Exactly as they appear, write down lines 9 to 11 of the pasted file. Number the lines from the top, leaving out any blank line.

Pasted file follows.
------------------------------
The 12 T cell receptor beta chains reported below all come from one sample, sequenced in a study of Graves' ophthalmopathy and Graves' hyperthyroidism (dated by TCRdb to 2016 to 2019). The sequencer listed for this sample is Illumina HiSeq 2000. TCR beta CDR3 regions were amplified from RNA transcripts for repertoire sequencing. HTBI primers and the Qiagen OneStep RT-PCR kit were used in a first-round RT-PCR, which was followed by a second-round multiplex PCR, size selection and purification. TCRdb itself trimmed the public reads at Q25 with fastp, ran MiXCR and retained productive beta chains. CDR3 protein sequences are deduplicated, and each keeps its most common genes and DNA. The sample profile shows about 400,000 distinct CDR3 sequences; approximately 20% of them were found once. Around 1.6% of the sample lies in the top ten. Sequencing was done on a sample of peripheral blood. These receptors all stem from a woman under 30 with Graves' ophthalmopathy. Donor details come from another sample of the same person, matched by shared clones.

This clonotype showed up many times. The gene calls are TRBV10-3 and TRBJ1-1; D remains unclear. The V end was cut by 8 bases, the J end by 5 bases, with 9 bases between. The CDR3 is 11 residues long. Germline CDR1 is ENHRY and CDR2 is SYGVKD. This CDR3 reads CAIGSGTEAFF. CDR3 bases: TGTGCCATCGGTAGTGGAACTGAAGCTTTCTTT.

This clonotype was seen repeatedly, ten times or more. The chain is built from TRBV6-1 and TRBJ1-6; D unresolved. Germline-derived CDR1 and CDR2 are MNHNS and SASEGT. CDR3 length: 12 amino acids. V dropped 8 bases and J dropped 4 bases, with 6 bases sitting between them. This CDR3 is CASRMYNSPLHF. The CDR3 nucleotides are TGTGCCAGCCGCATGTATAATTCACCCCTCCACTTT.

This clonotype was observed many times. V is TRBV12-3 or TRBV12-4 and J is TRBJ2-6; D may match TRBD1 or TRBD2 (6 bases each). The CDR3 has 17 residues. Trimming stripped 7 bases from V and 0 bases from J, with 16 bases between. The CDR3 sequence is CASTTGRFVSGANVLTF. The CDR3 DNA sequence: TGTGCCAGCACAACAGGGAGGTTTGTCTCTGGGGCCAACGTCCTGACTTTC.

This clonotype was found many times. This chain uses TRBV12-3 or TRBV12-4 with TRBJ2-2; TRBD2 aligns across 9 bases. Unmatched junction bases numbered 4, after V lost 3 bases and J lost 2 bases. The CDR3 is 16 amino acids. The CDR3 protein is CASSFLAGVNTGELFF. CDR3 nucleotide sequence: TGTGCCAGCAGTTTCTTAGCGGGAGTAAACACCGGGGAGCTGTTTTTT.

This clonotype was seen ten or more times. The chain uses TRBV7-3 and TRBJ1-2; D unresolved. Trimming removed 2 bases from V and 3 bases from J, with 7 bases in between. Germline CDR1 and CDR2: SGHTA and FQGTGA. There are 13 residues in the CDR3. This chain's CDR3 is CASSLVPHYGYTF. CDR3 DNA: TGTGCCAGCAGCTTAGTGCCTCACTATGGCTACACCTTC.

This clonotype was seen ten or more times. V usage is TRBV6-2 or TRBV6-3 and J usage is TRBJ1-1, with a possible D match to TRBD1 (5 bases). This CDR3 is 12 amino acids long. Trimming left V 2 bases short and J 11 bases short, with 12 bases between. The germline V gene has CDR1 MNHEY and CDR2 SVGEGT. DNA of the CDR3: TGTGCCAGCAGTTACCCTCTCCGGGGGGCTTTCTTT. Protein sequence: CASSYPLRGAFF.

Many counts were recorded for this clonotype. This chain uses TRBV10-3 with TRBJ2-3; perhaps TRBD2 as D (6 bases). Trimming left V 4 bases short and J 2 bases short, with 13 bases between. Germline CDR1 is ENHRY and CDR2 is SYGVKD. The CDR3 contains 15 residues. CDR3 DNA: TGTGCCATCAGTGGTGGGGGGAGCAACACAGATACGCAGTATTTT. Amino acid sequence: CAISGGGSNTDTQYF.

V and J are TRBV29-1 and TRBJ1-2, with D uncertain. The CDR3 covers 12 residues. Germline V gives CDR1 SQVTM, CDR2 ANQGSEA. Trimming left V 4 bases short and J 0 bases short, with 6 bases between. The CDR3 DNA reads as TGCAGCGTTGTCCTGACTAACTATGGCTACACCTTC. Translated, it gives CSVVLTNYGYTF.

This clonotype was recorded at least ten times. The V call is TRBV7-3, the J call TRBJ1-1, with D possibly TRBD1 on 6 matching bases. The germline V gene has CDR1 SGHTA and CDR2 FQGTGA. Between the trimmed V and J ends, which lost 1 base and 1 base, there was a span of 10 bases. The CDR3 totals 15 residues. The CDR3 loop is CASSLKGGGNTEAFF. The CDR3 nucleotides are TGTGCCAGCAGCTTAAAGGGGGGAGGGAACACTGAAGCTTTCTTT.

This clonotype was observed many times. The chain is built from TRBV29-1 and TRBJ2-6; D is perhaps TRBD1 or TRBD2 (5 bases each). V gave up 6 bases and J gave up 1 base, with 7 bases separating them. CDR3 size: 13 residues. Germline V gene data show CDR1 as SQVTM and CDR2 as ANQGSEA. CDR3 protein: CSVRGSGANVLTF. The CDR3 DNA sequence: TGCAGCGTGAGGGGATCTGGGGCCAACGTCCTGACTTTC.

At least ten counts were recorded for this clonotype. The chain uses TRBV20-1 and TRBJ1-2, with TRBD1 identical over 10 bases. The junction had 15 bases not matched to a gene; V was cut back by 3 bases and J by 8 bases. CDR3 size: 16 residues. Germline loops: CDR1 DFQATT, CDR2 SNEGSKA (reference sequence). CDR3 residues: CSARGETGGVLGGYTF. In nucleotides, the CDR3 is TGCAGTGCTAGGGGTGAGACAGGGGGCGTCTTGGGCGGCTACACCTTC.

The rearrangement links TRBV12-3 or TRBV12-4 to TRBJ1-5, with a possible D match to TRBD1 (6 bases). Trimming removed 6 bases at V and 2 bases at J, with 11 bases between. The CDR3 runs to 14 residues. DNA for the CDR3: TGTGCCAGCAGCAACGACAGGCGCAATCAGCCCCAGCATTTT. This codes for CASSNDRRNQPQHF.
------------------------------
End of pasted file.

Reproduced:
V and J are TRBV29-1 and TRBJ1-2, with D uncertain. The CDR3 covers 12 residues. Germline V gives CDR1 SQVTM, CDR2 ANQGSEA. Trimming left V 4 bases short and J 0 bases short, with 6 bases between. The CDR3 DNA reads as TGCAGCGTTGTCCTGACTAACTATGGCTACACCTTC. Translated, it gives CSVVLTNYGYTF.

This clonotype was recorded at least ten times. The V call is TRBV7-3, the J call TRBJ1-1, with D possibly TRBD1 on 6 matching bases. The germline V gene has CDR1 SGHTA and CDR2 FQGTGA. Between the trimmed V and J ends, which lost 1 base and 1 base, there was a span of 10 bases. The CDR3 totals 15 residues. The CDR3 loop is CASSLKGGGNTEAFF. The CDR3 nucleotides are TGTGCCAGCAGCTTAAAGGGGGGAGGGAACACTGAAGCTTTCTTT.

This clonotype was observed many times. The chain is built from TRBV29-1 and TRBJ2-6; D is perhaps TRBD1 or TRBD2 (5 bases each). V gave up 6 bases and J gave up 1 base, with 7 bases separating them. CDR3 size: 13 residues. Germline V gene data show CDR1 as SQVTM and CDR2 as ANQGSEA. CDR3 protein: CSVRGSGANVLTF. The CDR3 DNA sequence: TGCAGCGTGAGGGGATCTGGGGCCAACGTCCTGACTTTC.